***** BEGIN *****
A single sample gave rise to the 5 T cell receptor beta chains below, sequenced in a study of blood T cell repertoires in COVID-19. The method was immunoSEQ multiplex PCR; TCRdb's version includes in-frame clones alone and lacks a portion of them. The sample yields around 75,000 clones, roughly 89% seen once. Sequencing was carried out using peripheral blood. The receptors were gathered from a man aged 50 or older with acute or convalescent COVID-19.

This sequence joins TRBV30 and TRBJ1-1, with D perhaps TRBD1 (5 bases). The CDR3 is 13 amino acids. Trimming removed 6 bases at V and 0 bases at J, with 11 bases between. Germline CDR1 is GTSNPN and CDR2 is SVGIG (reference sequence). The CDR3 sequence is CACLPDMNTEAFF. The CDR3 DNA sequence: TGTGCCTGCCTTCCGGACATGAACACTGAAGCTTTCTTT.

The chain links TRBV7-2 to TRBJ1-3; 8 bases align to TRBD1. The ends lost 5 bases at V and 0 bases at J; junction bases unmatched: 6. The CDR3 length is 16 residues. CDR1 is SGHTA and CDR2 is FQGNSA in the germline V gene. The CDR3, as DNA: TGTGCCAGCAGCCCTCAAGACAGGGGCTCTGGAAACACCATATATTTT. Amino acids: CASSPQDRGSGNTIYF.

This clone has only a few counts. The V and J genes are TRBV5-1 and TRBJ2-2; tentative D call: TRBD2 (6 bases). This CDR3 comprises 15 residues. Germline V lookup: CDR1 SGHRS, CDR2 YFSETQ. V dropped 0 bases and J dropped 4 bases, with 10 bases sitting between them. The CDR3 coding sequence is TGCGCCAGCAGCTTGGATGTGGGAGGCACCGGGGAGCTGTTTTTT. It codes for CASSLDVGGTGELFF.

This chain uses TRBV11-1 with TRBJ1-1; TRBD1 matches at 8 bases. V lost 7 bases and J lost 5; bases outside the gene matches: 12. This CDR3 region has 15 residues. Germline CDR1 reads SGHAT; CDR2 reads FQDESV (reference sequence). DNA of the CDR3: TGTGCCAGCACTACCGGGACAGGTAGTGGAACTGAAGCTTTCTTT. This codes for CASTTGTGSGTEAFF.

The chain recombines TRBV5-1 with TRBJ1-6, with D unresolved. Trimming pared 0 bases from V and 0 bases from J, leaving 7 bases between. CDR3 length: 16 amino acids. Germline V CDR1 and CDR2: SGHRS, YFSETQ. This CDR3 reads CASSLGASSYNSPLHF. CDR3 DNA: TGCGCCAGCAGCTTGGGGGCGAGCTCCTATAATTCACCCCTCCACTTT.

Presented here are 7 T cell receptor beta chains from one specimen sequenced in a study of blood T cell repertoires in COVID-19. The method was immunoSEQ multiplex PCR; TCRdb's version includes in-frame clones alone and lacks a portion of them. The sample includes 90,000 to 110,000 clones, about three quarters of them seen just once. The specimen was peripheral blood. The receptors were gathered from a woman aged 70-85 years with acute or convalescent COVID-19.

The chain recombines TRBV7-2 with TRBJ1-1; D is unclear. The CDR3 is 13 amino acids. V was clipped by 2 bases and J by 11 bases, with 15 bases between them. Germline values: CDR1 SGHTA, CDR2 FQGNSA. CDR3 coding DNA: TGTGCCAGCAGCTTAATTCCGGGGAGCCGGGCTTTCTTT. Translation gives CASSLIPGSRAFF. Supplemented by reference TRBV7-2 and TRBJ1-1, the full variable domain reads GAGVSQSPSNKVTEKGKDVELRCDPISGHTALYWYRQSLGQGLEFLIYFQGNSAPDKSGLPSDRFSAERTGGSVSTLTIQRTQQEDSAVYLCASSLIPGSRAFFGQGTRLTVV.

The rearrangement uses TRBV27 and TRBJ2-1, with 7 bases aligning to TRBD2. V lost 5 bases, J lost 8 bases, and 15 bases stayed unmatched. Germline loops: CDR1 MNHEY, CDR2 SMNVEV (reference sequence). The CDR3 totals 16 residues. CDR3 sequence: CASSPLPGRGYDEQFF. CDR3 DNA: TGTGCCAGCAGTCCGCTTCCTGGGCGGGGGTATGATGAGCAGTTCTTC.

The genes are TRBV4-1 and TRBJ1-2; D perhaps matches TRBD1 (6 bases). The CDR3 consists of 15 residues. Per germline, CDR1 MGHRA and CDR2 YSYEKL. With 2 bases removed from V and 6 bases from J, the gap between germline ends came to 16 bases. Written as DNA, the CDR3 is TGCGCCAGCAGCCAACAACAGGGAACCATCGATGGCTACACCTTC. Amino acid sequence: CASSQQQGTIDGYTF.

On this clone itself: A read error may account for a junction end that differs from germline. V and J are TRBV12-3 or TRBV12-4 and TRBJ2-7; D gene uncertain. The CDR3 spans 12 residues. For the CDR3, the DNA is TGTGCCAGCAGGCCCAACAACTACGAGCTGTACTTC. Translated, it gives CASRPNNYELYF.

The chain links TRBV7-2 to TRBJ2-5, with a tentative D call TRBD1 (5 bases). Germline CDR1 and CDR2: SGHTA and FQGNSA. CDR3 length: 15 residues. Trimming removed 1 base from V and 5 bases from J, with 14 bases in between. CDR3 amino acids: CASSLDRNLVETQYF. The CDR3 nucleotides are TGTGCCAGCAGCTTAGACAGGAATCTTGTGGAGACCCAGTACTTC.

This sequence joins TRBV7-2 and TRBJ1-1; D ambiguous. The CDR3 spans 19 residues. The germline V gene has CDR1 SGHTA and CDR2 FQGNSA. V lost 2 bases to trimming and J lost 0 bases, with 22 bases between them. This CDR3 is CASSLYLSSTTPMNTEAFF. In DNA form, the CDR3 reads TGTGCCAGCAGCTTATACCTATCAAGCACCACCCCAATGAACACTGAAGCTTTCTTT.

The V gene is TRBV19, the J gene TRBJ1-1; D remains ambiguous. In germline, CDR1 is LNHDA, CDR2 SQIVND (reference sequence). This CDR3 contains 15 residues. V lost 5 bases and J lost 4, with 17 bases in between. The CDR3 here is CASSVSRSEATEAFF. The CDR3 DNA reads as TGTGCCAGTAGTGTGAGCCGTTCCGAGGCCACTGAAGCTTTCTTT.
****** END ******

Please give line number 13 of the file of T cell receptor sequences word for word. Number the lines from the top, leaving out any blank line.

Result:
This sequence joins TRBV7-2 and TRBJ1-1; D ambiguous. The CDR3 spans 19 residues. The germline V gene has CDR1 SGHTA and CDR2 FQGNSA. V lost 2 bases to trimming and J lost 0 bases, with 22 bases between them. This CDR3 is CASSLYLSSTTPMNTEAFF. In DNA form, the CDR3 reads TGTGCCAGCAGCTTATACCTATCAAGCACCACCCCAATGAACACTGAAGCTTTCTTT.